For many young, first-time entrepreneurs, tapping parents for startup capital is the closest they’ll come to landing investors. But what do you do if the bank of mom and dad can’t or won’t subsidize your brilliant business idea? Consider crowdfunding.
Websites like Kickstarter, IndieGoGo, and PeerBackers follow a crowd sourcing business model, wherein members sign on as backers and supply the capital necessary to start a business or product. In return, these investors typically receive tangible rewards like special access to a screening, a T-shirt or a sample of the proposed product.
Last year, when Sam Gordon, 27, and his business partners used Kickstarter to raise cash for their Menlo Park, Calif.-based startup — a smartphone stand maker called the Oona — he offered to hand over early prototypes of the device to investors who gave a minimum of $25. The move served two goals, says Gordon: the Oona raised more than $130,000 through the site and they got a treasure trove of beta testers (just under 4,000) to try out the device. “We had the idea for our product, but we didn’t have enough money to go and start making it and selling it,” Gordon says. “We also wanted to see if people would like it.”
Though Gordon found success, plenty of aspiring entrepreneurs aren’t so lucky. In 2011, 46 percent of projects listed on crowd-funding sites failed to reach their stated goals, according to data from Massolution, the research and advisory arm of Crowdsourcing.org, which tracks the category.
The good news? Age tends not to be an issue among crowd-funding investors. “Young people have proven they are able to raise money like anyone else,” says IndieGoGo’s CEO and co-founder, Slava Rubin. “The key for anyone is to have a good pitch, be proactive and find an audience that cares.”
But you still have to put in the work. Here are four tips to help young entrepreneurs stand out and, in turn, land startup capital:
Engage with Video
Video can immediately humanize a project or business, says Kine Paulsen, the 24-year-old co-founder of Ingri:Dahl, a 3-D glasses maker, who used Kickstarter in December to acquire more than $10,000. “It shows investors that there are real people behind the business,” says the Los Angeles-based Paulsen.
Your two to three minute video should offer a description of your product or business and why it should exist. Also, include a note about you and why you’re capable even though you’re young. Paulsen suggests adding some background on how the website works, since you’ll likely share the page with friends and family who might not understand what crowdfunding entails.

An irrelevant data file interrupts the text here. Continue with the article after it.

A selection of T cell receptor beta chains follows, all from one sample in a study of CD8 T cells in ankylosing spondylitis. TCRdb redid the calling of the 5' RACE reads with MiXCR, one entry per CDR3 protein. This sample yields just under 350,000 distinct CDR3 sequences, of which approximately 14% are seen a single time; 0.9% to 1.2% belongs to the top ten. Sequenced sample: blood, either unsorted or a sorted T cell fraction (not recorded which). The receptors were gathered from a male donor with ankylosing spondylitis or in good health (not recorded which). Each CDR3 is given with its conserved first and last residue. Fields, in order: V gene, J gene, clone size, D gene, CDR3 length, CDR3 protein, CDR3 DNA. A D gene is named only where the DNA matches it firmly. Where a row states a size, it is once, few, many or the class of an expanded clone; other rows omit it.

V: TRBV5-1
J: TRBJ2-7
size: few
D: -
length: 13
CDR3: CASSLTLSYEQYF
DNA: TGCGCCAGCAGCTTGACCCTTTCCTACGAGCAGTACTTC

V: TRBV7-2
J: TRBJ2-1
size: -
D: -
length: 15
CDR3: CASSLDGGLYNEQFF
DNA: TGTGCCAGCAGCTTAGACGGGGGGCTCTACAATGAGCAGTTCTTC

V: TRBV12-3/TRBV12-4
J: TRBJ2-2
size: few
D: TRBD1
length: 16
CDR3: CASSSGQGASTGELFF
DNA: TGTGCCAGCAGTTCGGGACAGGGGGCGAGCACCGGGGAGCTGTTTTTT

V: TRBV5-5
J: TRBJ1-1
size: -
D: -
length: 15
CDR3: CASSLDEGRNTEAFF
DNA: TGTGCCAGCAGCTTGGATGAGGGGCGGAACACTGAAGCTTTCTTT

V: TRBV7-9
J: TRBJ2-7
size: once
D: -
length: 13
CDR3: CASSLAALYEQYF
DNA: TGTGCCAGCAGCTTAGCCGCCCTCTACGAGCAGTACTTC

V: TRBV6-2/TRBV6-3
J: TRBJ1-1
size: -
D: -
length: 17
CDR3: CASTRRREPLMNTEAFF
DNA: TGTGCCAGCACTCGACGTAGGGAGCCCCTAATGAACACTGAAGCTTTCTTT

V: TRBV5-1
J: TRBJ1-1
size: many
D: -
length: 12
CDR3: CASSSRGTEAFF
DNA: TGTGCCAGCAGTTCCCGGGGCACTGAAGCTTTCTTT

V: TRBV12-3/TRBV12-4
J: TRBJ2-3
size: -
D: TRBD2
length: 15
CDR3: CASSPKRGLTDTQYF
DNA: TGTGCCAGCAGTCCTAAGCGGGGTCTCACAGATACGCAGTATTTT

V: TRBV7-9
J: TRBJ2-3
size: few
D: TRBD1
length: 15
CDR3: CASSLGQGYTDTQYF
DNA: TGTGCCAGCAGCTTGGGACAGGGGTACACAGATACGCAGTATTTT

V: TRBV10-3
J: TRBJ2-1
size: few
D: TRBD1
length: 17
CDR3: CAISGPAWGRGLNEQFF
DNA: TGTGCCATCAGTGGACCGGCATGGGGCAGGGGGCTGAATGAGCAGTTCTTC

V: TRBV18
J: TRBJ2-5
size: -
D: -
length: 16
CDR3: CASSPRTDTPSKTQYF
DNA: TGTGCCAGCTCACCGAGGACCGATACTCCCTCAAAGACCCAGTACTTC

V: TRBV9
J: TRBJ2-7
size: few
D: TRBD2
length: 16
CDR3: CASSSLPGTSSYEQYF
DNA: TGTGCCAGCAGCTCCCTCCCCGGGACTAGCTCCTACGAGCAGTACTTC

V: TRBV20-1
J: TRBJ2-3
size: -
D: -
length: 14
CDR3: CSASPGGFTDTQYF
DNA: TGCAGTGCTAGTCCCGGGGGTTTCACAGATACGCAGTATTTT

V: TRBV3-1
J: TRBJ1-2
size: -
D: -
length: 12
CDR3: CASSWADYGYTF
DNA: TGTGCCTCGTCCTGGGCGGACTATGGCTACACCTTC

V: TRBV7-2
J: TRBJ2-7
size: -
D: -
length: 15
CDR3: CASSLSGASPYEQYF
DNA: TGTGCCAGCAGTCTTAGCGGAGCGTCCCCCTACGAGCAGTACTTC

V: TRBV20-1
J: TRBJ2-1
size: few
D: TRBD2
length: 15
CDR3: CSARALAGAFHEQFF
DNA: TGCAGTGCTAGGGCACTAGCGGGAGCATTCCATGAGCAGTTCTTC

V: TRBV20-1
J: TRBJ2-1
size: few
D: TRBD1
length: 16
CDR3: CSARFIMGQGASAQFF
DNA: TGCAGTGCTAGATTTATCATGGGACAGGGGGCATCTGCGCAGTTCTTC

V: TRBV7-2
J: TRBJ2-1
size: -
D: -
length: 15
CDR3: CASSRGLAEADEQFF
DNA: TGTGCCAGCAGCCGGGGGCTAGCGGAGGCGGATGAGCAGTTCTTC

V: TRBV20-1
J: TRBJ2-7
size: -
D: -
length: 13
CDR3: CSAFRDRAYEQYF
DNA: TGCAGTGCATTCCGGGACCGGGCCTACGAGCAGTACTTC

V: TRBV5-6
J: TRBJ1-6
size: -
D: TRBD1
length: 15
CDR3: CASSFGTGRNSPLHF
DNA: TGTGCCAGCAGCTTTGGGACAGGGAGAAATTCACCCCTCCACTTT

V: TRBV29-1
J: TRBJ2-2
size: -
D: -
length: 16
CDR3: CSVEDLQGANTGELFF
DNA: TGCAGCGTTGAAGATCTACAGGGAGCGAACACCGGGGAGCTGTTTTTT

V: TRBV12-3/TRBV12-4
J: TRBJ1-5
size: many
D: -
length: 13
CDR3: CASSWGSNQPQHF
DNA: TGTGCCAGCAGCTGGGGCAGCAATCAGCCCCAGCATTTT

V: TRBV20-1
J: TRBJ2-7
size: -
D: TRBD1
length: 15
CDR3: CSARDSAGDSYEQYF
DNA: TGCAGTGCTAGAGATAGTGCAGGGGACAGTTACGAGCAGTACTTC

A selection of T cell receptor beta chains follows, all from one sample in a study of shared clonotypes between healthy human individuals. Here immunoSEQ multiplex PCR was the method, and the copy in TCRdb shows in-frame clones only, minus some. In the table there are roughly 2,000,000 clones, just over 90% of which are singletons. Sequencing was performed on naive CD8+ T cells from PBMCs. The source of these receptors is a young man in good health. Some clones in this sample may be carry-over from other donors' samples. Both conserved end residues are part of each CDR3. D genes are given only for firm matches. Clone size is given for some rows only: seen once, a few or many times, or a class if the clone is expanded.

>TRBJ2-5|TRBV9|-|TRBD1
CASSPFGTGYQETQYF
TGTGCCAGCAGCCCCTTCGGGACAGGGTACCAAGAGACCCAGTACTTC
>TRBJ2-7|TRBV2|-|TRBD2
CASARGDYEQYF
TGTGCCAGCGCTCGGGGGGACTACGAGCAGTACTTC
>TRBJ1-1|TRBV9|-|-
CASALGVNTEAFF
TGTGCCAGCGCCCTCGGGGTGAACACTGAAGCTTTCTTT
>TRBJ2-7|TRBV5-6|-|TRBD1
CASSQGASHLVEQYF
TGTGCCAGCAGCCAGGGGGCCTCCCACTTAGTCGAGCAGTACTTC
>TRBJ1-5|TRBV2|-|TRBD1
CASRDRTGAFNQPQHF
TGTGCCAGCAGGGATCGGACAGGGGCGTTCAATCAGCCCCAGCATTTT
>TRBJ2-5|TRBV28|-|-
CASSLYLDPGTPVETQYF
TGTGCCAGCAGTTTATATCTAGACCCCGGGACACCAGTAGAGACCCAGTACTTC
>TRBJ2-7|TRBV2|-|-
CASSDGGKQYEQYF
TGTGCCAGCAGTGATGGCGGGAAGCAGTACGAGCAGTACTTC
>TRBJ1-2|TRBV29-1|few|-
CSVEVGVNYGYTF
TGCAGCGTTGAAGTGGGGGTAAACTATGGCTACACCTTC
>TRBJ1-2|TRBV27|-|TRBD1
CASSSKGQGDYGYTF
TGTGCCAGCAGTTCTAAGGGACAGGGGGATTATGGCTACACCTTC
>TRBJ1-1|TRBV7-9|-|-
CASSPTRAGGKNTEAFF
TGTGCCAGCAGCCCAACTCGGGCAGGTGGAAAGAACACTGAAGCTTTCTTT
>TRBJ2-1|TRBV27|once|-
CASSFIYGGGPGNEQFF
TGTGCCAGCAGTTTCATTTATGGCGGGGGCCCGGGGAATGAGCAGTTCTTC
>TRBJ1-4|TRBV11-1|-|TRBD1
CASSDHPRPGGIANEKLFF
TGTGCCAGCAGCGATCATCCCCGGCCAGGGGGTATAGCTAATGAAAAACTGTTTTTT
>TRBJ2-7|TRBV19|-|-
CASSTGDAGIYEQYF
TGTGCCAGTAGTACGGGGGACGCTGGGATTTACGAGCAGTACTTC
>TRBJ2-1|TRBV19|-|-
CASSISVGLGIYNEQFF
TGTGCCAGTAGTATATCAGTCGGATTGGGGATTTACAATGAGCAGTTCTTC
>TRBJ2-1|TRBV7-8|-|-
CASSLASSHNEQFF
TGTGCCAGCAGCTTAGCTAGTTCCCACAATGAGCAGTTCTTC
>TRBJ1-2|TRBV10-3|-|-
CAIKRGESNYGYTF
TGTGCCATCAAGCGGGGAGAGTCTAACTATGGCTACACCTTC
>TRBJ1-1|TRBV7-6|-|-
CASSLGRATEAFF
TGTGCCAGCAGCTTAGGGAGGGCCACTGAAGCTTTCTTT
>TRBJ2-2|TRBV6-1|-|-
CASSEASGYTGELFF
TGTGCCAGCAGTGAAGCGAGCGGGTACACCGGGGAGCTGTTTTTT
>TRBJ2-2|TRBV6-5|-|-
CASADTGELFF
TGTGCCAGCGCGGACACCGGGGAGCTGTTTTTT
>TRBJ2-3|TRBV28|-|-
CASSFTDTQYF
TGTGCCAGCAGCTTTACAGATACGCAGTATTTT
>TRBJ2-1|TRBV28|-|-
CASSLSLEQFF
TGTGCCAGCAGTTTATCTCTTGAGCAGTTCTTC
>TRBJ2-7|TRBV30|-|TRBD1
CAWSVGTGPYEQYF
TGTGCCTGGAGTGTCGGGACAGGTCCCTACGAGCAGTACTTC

Build a Fan Club
To build your business’s credibility on the sites, your inner circle — that is, your family, friends, Facebook and email list — needs to fund the first 30 to 50 percent, according to Rubin. From there, you’ll want to spread the word as much as possible, so target tastemakers on blogs, YouTube, Twitter and other social-media outlets.
As an added way to build trust, send out regular updates over the course of your campaign. “The updates are crucial, because they enable you to establish a connection with your backers,” says Paulsen from Ingri:Dahl. “If you connect with them, they’ll help you as much as they can.”
Like Gordon found, incentives can go a long way with investors. Common perks include: a discount, exclusivity or first-dibs on a limited edition offering. More than 90 percent of campaigns on IndieGoGo that reach their target goal offer perks, says Rubin.
And don’t be afraid to skew toward the unconventional, says 19-year-old Emily Hagins who twice ran a campaign on IndieGoGo to raise money for the production and post-production of her vampire film My Sucky Teen Romance. “We told people they could have something named after them in the movie if they gave us a certain amount,” says the Austin, Texas-based Hagins who recently sold her film to MPI Media Group’s Dark Sky Films. “I wanted people to feel like they were really a part of the project.”
Before launching a campaign, get advice from those whose projects you admire. Then go for a trial run. At Kickstarter, for example, you can preview your project page before it goes live. Be sure to share that link with a few close confidants — using the feedback you get to tweak your page or product accordingly.
Daniel Bortz is a Syracuse University graduate. His work has appeared in Baltimore magazine, Baltimore Style magazine, National Geographic Traveler, and Money magazine and on CNNMoney.com, Entrepreneur.com, and HuffingtonPost.com. Follow him on Twitter @DanielBortz.